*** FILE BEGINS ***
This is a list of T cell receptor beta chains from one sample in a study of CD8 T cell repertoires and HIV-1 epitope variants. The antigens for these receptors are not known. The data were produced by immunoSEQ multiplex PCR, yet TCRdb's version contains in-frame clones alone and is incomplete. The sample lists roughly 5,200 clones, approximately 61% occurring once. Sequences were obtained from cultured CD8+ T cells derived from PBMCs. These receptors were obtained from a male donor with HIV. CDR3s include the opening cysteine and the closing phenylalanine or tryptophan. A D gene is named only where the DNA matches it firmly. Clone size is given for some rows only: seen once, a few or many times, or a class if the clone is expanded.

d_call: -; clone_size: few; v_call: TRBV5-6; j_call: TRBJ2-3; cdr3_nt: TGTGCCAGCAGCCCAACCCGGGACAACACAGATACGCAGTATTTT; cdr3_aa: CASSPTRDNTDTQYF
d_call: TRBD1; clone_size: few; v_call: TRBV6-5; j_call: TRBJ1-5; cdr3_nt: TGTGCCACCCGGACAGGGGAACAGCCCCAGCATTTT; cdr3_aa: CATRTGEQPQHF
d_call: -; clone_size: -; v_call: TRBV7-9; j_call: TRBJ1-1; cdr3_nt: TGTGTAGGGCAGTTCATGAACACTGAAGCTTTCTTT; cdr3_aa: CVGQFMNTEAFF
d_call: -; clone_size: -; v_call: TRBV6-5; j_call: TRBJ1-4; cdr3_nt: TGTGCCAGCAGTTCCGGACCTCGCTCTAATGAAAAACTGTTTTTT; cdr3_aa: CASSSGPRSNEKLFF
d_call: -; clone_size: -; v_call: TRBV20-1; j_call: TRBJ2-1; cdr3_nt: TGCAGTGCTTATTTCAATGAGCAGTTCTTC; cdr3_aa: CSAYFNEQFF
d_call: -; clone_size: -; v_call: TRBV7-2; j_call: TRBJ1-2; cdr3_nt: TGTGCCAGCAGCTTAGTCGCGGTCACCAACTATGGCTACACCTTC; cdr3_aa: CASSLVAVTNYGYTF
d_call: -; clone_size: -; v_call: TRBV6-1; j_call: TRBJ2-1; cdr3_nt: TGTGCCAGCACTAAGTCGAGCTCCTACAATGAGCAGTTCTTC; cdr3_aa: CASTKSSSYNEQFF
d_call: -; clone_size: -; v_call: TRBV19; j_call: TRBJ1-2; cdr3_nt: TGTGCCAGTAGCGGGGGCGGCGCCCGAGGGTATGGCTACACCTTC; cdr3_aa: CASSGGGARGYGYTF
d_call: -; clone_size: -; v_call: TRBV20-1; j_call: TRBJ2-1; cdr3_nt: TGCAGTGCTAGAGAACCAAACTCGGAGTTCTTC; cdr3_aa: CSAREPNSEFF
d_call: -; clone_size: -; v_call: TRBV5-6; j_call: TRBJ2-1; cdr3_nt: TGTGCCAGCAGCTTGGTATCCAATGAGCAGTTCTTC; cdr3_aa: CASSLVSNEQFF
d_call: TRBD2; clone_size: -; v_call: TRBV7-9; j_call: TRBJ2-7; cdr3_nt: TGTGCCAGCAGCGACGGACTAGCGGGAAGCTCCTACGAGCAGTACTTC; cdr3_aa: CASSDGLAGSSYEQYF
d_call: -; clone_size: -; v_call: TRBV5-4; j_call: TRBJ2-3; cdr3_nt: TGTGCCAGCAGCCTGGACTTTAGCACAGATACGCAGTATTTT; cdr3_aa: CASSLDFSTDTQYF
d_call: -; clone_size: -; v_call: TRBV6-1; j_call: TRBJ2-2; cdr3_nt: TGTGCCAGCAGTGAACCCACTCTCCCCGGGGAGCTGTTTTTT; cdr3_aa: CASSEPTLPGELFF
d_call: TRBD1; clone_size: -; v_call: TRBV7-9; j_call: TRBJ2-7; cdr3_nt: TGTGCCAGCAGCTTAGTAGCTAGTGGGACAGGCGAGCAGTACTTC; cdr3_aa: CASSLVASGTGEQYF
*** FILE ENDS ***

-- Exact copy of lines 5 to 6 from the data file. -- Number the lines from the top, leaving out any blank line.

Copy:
d_call: -; clone_size: -; v_call: TRBV6-5; j_call: TRBJ1-4; cdr3_nt: TGTGCCAGCAGTTCCGGACCTCGCTCTAATGAAAAACTGTTTTTT; cdr3_aa: CASSSGPRSNEKLFF
d_call: -; clone_size: -; v_call: TRBV20-1; j_call: TRBJ2-1; cdr3_nt: TGCAGTGCTTATTTCAATGAGCAGTTCTTC; cdr3_aa: CSAYFNEQFF